Eliminating the Subjective Intent Requirement for True Threats in United States V. Bagdasarian
Romney, Jake, Brigham Young University Law Review
From the founding of our nation, freedom of speech has been considered a sacrosanct right of citizens, but has never been absolute. The Supreme Court has "long recognized that the government may regulate certain categories of expression consistent with the Constitution."1 The categories of speech that fall outside of the scope of First Amendment protection include "a few limited areas, which are Of such slight social value as a step to truth that any benefit that may be derived from them is clearly outweighed by the social interest in order and morality.'"2 As a result, "true threats," or "threats of physical violence," are not protected by the First Amendment and may be proscribed by government.3 Although this rule appears straightforward, courts have found it difficult to distinguish between what does and does not constitute a true threat.4
The fine line between what is a true threat and what is protected speech was revisited by the Ninth Circuit Court of Appeals in United States v. Bqgdasariñn, in which the court found that a subjective intent analysis is required by the First Amendment in determining what constitutes a true threat.5 This Note argues that the Ninth Circuit erred in finding that a subjective intent analysis must be engrafted onto every true threat statute because the rationale for proscribing true threats from First Amendment protection originates from objective harm to others and not from the subjective intent of the individual. Therefore, the Supreme Court should resolve the split this decision creates among circuit courts by holding that Virginia v. Black does not automatically require a subjective intent analysis to determine what constitutes a true threat.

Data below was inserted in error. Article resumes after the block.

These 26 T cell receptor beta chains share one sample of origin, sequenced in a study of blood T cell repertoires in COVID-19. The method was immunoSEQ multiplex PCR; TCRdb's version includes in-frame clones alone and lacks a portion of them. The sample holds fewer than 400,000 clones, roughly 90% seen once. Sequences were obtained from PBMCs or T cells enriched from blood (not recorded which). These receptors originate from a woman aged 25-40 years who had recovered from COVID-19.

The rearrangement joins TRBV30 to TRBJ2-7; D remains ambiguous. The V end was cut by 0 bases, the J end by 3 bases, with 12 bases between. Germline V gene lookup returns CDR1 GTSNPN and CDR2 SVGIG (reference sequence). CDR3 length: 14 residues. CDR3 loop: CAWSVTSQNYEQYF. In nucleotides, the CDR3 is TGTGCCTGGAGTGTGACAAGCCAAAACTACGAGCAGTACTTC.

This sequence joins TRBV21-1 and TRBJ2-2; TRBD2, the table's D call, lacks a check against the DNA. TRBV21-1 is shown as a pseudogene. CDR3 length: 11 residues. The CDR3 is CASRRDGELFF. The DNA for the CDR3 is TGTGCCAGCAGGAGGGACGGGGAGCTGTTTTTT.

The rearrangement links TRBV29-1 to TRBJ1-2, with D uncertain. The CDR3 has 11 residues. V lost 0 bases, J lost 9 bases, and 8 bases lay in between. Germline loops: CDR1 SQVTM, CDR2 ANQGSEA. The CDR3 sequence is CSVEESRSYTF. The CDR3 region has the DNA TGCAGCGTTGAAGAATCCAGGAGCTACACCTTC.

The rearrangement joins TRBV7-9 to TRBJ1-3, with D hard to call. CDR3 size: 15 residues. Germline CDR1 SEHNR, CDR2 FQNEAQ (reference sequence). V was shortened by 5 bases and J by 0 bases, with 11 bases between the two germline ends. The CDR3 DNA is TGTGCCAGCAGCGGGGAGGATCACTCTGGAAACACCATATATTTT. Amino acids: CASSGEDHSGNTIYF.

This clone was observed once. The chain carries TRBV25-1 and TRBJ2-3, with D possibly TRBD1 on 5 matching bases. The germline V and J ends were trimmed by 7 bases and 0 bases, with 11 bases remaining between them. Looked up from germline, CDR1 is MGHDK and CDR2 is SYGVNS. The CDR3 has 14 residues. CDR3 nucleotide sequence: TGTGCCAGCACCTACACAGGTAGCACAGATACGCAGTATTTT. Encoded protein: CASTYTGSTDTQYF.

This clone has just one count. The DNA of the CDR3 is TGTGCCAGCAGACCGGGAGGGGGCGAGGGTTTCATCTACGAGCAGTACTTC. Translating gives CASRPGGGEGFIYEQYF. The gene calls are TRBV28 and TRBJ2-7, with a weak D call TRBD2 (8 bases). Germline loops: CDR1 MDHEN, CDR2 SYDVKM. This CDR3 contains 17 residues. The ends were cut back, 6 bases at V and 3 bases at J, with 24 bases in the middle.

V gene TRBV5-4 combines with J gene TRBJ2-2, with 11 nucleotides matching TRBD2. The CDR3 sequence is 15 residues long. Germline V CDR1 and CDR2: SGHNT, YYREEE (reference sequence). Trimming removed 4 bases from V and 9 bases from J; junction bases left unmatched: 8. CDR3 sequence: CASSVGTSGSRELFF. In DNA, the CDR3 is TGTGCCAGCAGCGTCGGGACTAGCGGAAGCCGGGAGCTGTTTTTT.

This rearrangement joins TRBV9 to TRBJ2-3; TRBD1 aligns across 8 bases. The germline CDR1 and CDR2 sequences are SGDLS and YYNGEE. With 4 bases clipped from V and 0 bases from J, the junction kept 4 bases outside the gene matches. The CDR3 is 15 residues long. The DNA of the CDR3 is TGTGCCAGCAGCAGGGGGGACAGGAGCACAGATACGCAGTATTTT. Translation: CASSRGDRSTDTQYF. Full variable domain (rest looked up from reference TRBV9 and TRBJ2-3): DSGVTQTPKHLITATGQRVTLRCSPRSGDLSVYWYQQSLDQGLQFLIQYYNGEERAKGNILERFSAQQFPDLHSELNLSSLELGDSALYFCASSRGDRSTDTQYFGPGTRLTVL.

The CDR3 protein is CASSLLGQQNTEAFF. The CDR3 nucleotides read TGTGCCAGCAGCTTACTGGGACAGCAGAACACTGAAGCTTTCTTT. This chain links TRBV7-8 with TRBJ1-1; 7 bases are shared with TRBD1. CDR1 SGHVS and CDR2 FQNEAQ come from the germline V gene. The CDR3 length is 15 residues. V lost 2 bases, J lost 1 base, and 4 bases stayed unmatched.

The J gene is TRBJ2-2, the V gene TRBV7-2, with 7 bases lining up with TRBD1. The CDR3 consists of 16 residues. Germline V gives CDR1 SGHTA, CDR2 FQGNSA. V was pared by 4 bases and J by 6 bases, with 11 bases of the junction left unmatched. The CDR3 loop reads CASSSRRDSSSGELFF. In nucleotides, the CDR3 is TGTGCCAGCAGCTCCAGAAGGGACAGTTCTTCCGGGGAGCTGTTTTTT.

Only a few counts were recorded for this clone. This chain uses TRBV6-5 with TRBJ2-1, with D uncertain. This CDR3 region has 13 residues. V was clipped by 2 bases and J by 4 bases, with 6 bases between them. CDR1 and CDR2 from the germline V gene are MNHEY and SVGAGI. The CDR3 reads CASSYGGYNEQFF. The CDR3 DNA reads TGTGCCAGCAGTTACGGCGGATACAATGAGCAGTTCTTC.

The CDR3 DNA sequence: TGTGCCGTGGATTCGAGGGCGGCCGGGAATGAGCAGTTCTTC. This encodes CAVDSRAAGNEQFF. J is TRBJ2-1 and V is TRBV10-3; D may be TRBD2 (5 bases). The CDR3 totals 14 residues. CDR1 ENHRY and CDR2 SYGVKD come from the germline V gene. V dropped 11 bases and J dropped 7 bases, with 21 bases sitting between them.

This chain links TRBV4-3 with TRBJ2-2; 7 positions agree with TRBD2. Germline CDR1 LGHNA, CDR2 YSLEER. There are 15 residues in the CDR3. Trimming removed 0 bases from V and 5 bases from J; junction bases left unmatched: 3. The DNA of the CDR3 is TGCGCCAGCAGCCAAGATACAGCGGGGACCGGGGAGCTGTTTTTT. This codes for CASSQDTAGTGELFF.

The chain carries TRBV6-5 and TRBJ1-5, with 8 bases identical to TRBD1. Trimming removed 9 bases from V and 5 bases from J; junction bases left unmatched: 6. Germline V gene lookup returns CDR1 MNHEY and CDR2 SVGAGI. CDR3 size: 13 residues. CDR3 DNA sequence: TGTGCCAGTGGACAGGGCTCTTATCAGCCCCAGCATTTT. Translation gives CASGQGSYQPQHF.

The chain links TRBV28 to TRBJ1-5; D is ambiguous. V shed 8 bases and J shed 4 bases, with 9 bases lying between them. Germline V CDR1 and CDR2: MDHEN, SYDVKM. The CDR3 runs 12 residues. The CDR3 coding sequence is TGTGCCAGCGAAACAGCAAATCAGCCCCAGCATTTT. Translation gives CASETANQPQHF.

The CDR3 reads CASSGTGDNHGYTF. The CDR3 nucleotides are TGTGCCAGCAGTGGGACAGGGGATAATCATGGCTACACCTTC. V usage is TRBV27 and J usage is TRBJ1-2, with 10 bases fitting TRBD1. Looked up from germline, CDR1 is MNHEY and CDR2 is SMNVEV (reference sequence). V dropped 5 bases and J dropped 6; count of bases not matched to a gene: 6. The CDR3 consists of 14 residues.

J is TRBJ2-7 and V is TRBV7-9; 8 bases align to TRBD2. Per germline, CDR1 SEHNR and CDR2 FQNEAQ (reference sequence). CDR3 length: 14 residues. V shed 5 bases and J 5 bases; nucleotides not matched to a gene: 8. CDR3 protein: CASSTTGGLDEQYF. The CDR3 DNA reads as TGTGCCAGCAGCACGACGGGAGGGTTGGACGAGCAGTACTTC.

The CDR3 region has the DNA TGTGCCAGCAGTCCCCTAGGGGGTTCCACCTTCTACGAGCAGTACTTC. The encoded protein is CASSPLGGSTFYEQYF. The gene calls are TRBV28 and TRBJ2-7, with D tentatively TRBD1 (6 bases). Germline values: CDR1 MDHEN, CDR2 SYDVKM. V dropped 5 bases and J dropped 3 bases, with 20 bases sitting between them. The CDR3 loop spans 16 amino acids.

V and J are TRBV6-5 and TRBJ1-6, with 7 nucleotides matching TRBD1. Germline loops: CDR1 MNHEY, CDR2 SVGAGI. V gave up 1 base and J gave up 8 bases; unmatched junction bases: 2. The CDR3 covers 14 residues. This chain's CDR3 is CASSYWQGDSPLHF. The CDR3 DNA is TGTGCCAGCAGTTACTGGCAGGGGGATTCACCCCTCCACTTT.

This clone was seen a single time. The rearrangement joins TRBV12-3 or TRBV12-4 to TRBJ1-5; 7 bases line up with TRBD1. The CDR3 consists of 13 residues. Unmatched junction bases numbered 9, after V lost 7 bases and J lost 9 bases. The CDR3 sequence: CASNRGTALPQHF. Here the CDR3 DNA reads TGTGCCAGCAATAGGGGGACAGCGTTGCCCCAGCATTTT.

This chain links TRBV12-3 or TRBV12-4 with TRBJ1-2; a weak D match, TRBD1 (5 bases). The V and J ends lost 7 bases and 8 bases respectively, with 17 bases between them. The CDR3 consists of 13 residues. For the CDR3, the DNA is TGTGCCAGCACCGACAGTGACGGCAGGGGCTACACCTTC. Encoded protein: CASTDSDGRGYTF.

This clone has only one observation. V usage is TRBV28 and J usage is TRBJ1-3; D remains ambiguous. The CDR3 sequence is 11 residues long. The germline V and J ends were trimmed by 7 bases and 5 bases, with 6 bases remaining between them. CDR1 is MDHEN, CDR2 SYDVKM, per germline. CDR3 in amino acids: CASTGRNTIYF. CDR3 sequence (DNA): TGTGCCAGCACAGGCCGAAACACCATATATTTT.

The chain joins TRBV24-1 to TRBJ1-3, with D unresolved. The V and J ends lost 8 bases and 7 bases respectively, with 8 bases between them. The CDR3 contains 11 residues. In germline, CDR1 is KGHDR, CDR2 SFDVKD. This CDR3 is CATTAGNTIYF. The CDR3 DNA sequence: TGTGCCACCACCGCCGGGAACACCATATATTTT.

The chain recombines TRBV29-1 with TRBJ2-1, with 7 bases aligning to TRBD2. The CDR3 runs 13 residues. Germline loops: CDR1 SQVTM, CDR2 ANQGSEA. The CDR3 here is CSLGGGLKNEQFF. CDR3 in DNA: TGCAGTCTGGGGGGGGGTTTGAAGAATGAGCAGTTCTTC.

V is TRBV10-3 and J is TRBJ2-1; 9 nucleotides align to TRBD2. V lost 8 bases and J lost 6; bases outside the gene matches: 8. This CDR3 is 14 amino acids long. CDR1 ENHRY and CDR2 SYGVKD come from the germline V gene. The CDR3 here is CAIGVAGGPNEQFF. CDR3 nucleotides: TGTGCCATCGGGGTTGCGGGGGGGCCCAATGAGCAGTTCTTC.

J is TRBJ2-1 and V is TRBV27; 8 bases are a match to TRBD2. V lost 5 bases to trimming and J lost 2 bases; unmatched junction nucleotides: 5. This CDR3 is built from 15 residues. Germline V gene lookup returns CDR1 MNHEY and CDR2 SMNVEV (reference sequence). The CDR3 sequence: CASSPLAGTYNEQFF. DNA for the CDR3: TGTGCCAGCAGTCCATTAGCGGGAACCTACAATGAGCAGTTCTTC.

Part II of this Note discusses the context and procedural background of Bagdasarian. Part III reviews the Bagdasarian majority opinion, while Part IV reviews the concurring opinion of Judge Wardlaw. Part V argues that the court erred in presuming that the First Amendment requires a subjective intent analysis to be grafted onto all true threat statutes. Part VI concludes this Note.
II. CONTEXT & BACKGROUND
On October 22, 2008, Walter Edward Bagdasarian joined a "Yahoo! Finance - American International Group" message board, where comments are posted by the public regarding "financial matters, AIG, and other topics."6 Under the username "californiaradial," Bagdasarian made a series of comments that were racially charged and that encouraged violence.7
At 1:15 a.m., Bagdasarian posted the first comment for which he would later be charged with a crime when he wrote under the subject heading "OBAMA,": "fk the niggar, he will have a 50 cai in the head soon"8 ("Bagdasarian's first statement"). This was followed six minutes later by another post under that same heading that "combined [Bagdasarian's] pro-bomb and anti-Obama rhetoric," by writing, "yea, the honest people have NO guns and the scum bags, niggars and drug fks do, thanx obombhaaaaa."9
At 1:35 a.m., Bagdasarian posted the second threat for which he was criminally charged by creating his own subject heading, "shoot the nig," and writing: "country fkd for another 4 years+, what nig has done ANYTHING right? ? ? ? long term? ? ? ? never in history . . . ." 10 ("Bagdasarian's second statement").
At this point, several other participants had endured enough of Bagdasarian's crude and violent comments, and a handful of participants fired back. "Dan757x" responded to Bagdasarian's Second Statement stating: "You've been reported by me, a good ole' white boy."11 The next post by "Freddie226" said, "I hope everyone reports this type of garbage."12 This was followed by "Sniper 1 agent" commenting, "[b]e advised Federal Law Enforcement is monitoring," and by "Brown.romaine," who warned: "I am reporting this post to the Secret Service."13 By 8:00 a.m. the next morning, Bagdasarian sought to excuse his earlier comments by claiming he was drunk. …